To create from the resources of the farm the greatest possible amount of this food for plants, should be the constant aim of every good farmer. This is the ultimate source of his gains, and he must guard all the avenues to it with an ever vigilant watchfulness. The farm must be washed and scoured for the
purpose of obtaining this treasure.
In this county, we have abundant sources of supplying it, and though all farms are not equally privileged in this respect, yet none are destitute of the means of doing very much in this way. The sagacious farmer will watch with an eagle eye every possible opportunity for increasing the amount and improving the quality of his manure-especially will he see that nothing is lost. All his plans of improvement will have reference to this main and engrossing object. He will not expose
his stable manure heap at the end, or in rear of his barn, to the impoverishing ravages and inroads of the rains, the wind, and the snow, a scandal alike to good taste and good husbandry. The liquids are of no less value in his estimation than the solids, and the most careful expedients are devised, as circumstances require, to see that nothing be lost, but that everything be preserved, in the greatest order and perfection. His stable, barn-yard, and piggery, are regarded as so many manufactories of manures; and his cattle and swine are each made to contribute in the best possible manner to this end. Every hog kept by a farmer,” says Mr. Phinney, of Lexington, (who is the highest authority on this subject, as well as on all others pertaining to practical agriculture,) “should be required to prepare ten loads of compost manure in the course of a year, which he will CHEERFULLY do if the owner will furnish him with the materials, such as loam, peat, or swamp mud,” &c.The same distinguished cultivator assured me, as the result of his experience, that thirty dollars worth of manure judiciously applied to an acre of ground planted with Indian corn, over and above the usual quantity allowed for this purpose, would be compensated the first year, in the increased production of the crop, estimating the corn at one dollar the bushel; and that the additional fertility thus imparted to the soil, available in the greatly increased productions of future years, would be the net profit. He further assured me, and in this I am certain he would be confirmed by the most successful cultivators in our county, that the great secret of good husbandry is LIBERAL MANURING,*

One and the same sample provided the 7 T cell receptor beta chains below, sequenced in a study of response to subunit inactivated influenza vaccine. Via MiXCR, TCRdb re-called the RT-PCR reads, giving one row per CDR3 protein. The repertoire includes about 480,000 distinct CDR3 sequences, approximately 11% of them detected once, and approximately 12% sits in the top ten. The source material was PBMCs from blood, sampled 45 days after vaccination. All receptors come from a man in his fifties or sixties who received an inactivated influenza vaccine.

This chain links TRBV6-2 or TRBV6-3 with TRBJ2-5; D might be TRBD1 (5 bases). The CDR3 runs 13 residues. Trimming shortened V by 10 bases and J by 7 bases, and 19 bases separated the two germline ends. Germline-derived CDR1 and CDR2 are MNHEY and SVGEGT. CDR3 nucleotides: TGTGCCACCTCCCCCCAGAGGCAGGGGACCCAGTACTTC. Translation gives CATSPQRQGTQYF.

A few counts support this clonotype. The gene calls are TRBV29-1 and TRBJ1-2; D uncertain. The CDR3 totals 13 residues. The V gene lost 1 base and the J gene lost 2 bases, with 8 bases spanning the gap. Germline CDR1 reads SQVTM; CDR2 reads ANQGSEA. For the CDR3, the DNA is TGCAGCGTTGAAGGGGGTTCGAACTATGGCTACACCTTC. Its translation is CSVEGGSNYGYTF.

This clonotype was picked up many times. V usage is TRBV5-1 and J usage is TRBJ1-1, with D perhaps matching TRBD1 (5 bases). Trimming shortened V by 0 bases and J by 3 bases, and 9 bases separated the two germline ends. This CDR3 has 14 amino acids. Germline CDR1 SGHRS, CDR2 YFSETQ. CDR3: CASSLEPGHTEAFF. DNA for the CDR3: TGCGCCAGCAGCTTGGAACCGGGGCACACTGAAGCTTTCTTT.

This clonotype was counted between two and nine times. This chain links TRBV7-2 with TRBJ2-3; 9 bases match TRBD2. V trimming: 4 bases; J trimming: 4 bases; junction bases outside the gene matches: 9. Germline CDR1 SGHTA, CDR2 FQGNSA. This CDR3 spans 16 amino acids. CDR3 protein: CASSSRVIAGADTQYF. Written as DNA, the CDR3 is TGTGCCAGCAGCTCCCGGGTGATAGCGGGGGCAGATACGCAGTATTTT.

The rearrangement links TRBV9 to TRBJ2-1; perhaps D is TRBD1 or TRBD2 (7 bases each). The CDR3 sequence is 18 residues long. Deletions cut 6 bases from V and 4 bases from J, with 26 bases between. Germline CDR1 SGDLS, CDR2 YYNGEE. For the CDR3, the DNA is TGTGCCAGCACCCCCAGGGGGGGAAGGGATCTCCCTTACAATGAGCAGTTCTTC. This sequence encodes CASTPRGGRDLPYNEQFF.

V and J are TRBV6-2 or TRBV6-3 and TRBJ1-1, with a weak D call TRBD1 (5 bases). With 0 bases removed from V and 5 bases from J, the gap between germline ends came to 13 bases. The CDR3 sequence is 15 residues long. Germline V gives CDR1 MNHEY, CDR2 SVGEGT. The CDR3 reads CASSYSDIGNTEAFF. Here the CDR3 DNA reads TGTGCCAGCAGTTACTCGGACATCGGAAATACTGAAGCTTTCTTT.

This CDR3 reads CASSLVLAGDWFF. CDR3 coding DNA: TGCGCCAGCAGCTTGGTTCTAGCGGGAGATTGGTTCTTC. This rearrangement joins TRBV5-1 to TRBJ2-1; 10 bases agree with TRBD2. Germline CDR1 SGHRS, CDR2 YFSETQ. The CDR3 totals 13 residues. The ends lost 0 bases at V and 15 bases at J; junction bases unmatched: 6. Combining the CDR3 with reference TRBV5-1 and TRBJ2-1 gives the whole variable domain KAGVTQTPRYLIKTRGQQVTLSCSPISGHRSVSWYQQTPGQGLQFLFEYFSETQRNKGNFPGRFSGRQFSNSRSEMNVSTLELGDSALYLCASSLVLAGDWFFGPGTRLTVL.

In order, however, to secure the full effect of such a course of husbandry, it is necessary that the ground should be properly prepared, and that the nature of the soil to which the manure is to be applied should be fully understood. And here is ample opportuni
* Appendix, A.
ty for the exercise of all the skill and sagacity of the most experienced cultivator. He must know the constituent elements of the substances with which he is called to deal, else he cannot apply the remedies which the infirmity of the soil may require. It is often the case, that the effect of manuring is in a great measure lost from the shallowness or lightness of the soil, or the nature of the subsoil. Such lands, it is sometimes said, will not bear heavy manuring. The only cure for this description of soils, is to make them over, in other words, to create a soil. This operation, however, in the old modes of husbandry, was found to be too expensive, and not such as to commend itself to any great extent to the judgment of practical men. Deep ploughing, by bringing up to the surface the infertile subsoil, and covering under it the vegetable mould of the soil long and expensive manuring necessary to create a soil suitable to the early growth and nurture of plants. With sufficient time and expense, soils were reformed in this way. But the invention of the subsoil plough, the greatest achievement of modern art, as applied to agriculture, will enable the Essex farmer to convert his sterile soils into fields of fertility and abundance, with the greatest advantage and profit.
Many farmers among us complain much of their light and barren soils. They allege that manuring does but little good ; that it excites the land for a short time, and that then the effect is entirely lost. This is undoubtedly true to a very considerable extent, and in this way, those richest of the farmer's treasures, the manures, are partially, and sometimes almost wholly wasted. This is a sacrifice which the interests of husbandry can by no means afford. That mode of husbandry, which leads to such sacrifices, must be a false and defective one. To the farmer, therefore, who makes the complaints above suggested, I would say, reform your husbandry, and use the instruments which modern art has put in your